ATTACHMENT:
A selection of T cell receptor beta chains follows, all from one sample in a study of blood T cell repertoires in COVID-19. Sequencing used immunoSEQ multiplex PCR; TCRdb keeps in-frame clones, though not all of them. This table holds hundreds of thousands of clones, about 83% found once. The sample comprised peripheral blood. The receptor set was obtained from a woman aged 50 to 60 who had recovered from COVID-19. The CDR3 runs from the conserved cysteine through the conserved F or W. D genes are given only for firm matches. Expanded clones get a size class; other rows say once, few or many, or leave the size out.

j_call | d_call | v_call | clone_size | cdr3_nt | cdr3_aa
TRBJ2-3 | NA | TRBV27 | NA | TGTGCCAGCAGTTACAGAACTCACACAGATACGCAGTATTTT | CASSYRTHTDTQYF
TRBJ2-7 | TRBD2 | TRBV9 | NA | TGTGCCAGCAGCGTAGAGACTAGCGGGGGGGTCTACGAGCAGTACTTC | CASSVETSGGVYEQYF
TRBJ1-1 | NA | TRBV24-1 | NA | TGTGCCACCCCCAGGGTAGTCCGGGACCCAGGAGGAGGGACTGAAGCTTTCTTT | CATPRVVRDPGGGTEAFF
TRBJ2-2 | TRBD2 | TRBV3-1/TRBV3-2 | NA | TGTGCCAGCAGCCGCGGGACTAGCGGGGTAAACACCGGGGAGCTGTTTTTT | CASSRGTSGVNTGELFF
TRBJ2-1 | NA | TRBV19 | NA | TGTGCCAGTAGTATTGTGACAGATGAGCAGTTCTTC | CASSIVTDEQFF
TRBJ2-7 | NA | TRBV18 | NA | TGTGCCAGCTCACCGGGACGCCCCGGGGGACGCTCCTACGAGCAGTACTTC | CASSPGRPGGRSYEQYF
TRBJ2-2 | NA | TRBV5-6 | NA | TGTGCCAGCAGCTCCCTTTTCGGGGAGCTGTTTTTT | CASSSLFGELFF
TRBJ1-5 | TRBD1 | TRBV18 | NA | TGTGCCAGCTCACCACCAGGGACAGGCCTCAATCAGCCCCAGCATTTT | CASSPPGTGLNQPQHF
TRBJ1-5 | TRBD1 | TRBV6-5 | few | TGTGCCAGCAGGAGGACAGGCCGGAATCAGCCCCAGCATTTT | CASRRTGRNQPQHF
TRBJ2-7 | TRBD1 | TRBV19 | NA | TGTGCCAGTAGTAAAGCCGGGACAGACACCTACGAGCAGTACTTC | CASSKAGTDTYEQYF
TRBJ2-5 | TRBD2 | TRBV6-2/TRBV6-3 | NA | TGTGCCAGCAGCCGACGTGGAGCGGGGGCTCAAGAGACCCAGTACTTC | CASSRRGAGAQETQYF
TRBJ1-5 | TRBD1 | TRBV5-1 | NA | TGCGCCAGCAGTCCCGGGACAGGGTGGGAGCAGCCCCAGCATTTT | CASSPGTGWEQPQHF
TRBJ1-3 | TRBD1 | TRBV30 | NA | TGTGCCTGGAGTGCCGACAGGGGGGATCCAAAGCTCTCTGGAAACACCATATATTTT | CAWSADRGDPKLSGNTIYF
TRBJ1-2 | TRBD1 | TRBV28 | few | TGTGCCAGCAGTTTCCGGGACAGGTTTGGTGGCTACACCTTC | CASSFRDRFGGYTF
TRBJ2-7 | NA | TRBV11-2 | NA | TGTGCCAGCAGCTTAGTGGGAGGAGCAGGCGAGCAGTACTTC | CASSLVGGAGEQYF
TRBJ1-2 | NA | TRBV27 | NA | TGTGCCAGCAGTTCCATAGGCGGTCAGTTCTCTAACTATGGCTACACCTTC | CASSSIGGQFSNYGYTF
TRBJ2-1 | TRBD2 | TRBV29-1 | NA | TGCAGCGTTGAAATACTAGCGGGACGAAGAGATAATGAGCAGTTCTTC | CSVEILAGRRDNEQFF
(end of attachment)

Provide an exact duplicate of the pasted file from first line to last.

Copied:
A selection of T cell receptor beta chains follows, all from one sample in a study of blood T cell repertoires in COVID-19. Sequencing used immunoSEQ multiplex PCR; TCRdb keeps in-frame clones, though not all of them. This table holds hundreds of thousands of clones, about 83% found once. The sample comprised peripheral blood. The receptor set was obtained from a woman aged 50 to 60 who had recovered from COVID-19. The CDR3 runs from the conserved cysteine through the conserved F or W. D genes are given only for firm matches. Expanded clones get a size class; other rows say once, few or many, or leave the size out.

j_call | d_call | v_call | clone_size | cdr3_nt | cdr3_aa
TRBJ2-3 | NA | TRBV27 | NA | TGTGCCAGCAGTTACAGAACTCACACAGATACGCAGTATTTT | CASSYRTHTDTQYF
TRBJ2-7 | TRBD2 | TRBV9 | NA | TGTGCCAGCAGCGTAGAGACTAGCGGGGGGGTCTACGAGCAGTACTTC | CASSVETSGGVYEQYF
TRBJ1-1 | NA | TRBV24-1 | NA | TGTGCCACCCCCAGGGTAGTCCGGGACCCAGGAGGAGGGACTGAAGCTTTCTTT | CATPRVVRDPGGGTEAFF
TRBJ2-2 | TRBD2 | TRBV3-1/TRBV3-2 | NA | TGTGCCAGCAGCCGCGGGACTAGCGGGGTAAACACCGGGGAGCTGTTTTTT | CASSRGTSGVNTGELFF
TRBJ2-1 | NA | TRBV19 | NA | TGTGCCAGTAGTATTGTGACAGATGAGCAGTTCTTC | CASSIVTDEQFF
TRBJ2-7 | NA | TRBV18 | NA | TGTGCCAGCTCACCGGGACGCCCCGGGGGACGCTCCTACGAGCAGTACTTC | CASSPGRPGGRSYEQYF
TRBJ2-2 | NA | TRBV5-6 | NA | TGTGCCAGCAGCTCCCTTTTCGGGGAGCTGTTTTTT | CASSSLFGELFF
TRBJ1-5 | TRBD1 | TRBV18 | NA | TGTGCCAGCTCACCACCAGGGACAGGCCTCAATCAGCCCCAGCATTTT | CASSPPGTGLNQPQHF
TRBJ1-5 | TRBD1 | TRBV6-5 | few | TGTGCCAGCAGGAGGACAGGCCGGAATCAGCCCCAGCATTTT | CASRRTGRNQPQHF
TRBJ2-7 | TRBD1 | TRBV19 | NA | TGTGCCAGTAGTAAAGCCGGGACAGACACCTACGAGCAGTACTTC | CASSKAGTDTYEQYF
TRBJ2-5 | TRBD2 | TRBV6-2/TRBV6-3 | NA | TGTGCCAGCAGCCGACGTGGAGCGGGGGCTCAAGAGACCCAGTACTTC | CASSRRGAGAQETQYF
TRBJ1-5 | TRBD1 | TRBV5-1 | NA | TGCGCCAGCAGTCCCGGGACAGGGTGGGAGCAGCCCCAGCATTTT | CASSPGTGWEQPQHF
TRBJ1-3 | TRBD1 | TRBV30 | NA | TGTGCCTGGAGTGCCGACAGGGGGGATCCAAAGCTCTCTGGAAACACCATATATTTT | CAWSADRGDPKLSGNTIYF
TRBJ1-2 | TRBD1 | TRBV28 | few | TGTGCCAGCAGTTTCCGGGACAGGTTTGGTGGCTACACCTTC | CASSFRDRFGGYTF
TRBJ2-7 | NA | TRBV11-2 | NA | TGTGCCAGCAGCTTAGTGGGAGGAGCAGGCGAGCAGTACTTC | CASSLVGGAGEQYF
TRBJ1-2 | NA | TRBV27 | NA | TGTGCCAGCAGTTCCATAGGCGGTCAGTTCTCTAACTATGGCTACACCTTC | CASSSIGGQFSNYGYTF
TRBJ2-1 | TRBD2 | TRBV29-1 | NA | TGCAGCGTTGAAATACTAGCGGGACGAAGAGATAATGAGCAGTTCTTC | CSVEILAGRRDNEQFF